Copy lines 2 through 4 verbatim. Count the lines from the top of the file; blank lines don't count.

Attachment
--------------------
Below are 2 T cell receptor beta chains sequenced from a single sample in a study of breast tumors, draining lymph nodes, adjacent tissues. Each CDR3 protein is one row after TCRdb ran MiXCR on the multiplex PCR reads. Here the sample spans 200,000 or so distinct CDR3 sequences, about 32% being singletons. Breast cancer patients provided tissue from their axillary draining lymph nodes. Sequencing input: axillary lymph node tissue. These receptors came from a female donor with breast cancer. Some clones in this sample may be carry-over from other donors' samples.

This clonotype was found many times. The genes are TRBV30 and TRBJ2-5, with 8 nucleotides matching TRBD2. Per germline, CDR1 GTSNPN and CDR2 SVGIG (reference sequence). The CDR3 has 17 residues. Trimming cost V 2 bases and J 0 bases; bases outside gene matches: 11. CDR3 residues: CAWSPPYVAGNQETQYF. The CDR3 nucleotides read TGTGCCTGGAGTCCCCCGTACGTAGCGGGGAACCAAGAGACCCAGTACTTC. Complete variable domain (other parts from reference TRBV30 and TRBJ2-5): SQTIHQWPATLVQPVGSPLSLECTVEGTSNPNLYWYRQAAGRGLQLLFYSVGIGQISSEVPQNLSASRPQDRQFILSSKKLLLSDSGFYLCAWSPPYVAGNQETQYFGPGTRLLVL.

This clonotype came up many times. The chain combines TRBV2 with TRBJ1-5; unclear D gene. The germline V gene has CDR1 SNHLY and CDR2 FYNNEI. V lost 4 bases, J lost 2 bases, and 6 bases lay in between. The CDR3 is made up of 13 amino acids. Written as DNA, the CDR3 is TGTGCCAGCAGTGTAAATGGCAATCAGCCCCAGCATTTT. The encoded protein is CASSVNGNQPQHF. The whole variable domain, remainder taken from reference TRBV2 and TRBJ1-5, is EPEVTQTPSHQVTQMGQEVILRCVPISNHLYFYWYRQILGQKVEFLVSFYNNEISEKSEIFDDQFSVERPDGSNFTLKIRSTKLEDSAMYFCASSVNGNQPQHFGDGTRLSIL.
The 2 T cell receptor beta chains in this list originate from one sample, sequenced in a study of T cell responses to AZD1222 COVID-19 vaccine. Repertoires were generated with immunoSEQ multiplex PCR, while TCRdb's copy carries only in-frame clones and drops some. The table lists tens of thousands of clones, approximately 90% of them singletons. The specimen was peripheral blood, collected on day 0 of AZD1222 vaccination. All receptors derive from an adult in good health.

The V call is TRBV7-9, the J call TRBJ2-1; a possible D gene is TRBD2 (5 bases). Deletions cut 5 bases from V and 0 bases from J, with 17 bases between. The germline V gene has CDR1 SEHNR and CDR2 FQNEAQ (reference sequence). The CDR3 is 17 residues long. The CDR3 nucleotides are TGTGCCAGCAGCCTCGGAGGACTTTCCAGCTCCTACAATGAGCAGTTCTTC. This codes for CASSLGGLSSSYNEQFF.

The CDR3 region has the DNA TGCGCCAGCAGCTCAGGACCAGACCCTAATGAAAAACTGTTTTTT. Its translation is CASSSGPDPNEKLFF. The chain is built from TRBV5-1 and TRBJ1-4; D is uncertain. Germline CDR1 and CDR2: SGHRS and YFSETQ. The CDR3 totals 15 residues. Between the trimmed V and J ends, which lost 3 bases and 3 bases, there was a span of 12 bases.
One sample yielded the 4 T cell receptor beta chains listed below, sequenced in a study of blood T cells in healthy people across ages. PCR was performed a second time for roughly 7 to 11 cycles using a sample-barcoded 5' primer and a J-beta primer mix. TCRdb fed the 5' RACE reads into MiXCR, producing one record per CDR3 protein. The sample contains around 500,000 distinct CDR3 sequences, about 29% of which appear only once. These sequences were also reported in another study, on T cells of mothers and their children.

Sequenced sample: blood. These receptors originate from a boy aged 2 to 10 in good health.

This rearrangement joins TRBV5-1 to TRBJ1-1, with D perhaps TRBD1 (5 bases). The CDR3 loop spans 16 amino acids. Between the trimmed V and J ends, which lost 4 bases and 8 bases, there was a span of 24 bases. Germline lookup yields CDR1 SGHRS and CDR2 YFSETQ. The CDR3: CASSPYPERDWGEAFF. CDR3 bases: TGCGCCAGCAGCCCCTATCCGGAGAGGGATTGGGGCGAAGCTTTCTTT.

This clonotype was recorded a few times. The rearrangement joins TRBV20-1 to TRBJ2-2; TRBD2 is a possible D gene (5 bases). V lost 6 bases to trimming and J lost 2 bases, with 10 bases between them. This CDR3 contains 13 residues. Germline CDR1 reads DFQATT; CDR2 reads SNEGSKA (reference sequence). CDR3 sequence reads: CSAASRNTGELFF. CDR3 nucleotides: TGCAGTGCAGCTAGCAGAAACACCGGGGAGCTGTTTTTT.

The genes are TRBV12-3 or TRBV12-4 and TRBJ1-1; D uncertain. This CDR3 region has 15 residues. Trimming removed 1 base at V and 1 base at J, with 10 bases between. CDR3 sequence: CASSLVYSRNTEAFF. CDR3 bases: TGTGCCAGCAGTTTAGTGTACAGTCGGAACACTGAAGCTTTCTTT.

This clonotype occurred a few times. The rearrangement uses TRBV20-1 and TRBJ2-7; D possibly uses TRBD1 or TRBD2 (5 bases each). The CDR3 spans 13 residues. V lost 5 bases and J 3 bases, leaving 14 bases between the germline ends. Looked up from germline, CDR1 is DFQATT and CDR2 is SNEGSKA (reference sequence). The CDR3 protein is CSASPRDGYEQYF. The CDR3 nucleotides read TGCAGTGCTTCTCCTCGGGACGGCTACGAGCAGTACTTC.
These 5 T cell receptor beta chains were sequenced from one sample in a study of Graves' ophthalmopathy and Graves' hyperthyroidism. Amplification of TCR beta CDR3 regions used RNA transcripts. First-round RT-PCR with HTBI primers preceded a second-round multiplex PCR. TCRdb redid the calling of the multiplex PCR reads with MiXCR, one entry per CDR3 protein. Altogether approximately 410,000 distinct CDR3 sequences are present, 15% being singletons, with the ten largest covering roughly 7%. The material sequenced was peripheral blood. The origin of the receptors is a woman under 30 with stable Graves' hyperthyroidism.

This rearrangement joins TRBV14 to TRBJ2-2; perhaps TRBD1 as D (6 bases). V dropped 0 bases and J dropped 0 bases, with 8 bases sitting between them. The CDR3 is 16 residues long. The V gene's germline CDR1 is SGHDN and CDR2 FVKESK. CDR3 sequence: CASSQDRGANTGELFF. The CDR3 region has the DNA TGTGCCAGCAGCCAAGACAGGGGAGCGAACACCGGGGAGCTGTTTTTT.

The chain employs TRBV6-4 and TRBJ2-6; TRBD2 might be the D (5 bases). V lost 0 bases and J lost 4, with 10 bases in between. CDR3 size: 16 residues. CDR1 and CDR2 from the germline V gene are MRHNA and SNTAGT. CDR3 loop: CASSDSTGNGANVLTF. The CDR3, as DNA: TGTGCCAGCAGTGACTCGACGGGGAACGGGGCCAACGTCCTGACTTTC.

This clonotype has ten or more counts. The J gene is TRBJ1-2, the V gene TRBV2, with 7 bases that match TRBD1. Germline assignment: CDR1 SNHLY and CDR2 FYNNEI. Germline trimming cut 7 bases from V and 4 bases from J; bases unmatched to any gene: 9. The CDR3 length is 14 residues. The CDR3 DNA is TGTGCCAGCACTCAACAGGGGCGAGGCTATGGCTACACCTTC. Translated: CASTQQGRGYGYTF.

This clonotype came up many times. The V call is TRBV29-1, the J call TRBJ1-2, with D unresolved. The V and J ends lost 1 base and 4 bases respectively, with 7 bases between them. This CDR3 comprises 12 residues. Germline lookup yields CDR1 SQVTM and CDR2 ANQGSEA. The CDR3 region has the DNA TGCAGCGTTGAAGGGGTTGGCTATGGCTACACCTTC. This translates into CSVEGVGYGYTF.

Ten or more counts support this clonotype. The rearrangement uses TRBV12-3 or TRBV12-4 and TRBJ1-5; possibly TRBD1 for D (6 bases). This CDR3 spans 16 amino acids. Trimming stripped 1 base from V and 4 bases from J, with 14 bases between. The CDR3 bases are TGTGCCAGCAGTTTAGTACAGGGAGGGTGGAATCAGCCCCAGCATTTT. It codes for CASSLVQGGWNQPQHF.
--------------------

This clonotype was found many times. The genes are TRBV30 and TRBJ2-5, with 8 nucleotides matching TRBD2. Per germline, CDR1 GTSNPN and CDR2 SVGIG (reference sequence). The CDR3 has 17 residues. Trimming cost V 2 bases and J 0 bases; bases outside gene matches: 11. CDR3 residues: CAWSPPYVAGNQETQYF. The CDR3 nucleotides read TGTGCCTGGAGTCCCCCGTACGTAGCGGGGAACCAAGAGACCCAGTACTTC. Complete variable domain (other parts from reference TRBV30 and TRBJ2-5): SQTIHQWPATLVQPVGSPLSLECTVEGTSNPNLYWYRQAAGRGLQLLFYSVGIGQISSEVPQNLSASRPQDRQFILSSKKLLLSDSGFYLCAWSPPYVAGNQETQYFGPGTRLLVL.

This clonotype came up many times. The chain combines TRBV2 with TRBJ1-5; unclear D gene. The germline V gene has CDR1 SNHLY and CDR2 FYNNEI. V lost 4 bases, J lost 2 bases, and 6 bases lay in between. The CDR3 is made up of 13 amino acids. Written as DNA, the CDR3 is TGTGCCAGCAGTGTAAATGGCAATCAGCCCCAGCATTTT. The encoded protein is CASSVNGNQPQHF. The whole variable domain, remainder taken from reference TRBV2 and TRBJ1-5, is EPEVTQTPSHQVTQMGQEVILRCVPISNHLYFYWYRQILGQKVEFLVSFYNNEISEKSEIFDDQFSVERPDGSNFTLKIRSTKLEDSAMYFCASSVNGNQPQHFGDGTRLSIL.
The 2 T cell receptor beta chains in this list originate from one sample, sequenced in a study of T cell responses to AZD1222 COVID-19 vaccine. Repertoires were generated with immunoSEQ multiplex PCR, while TCRdb's copy carries only in-frame clones and drops some. The table lists tens of thousands of clones, approximately 90% of them singletons. The specimen was peripheral blood, collected on day 0 of AZD1222 vaccination. All receptors derive from an adult in good health.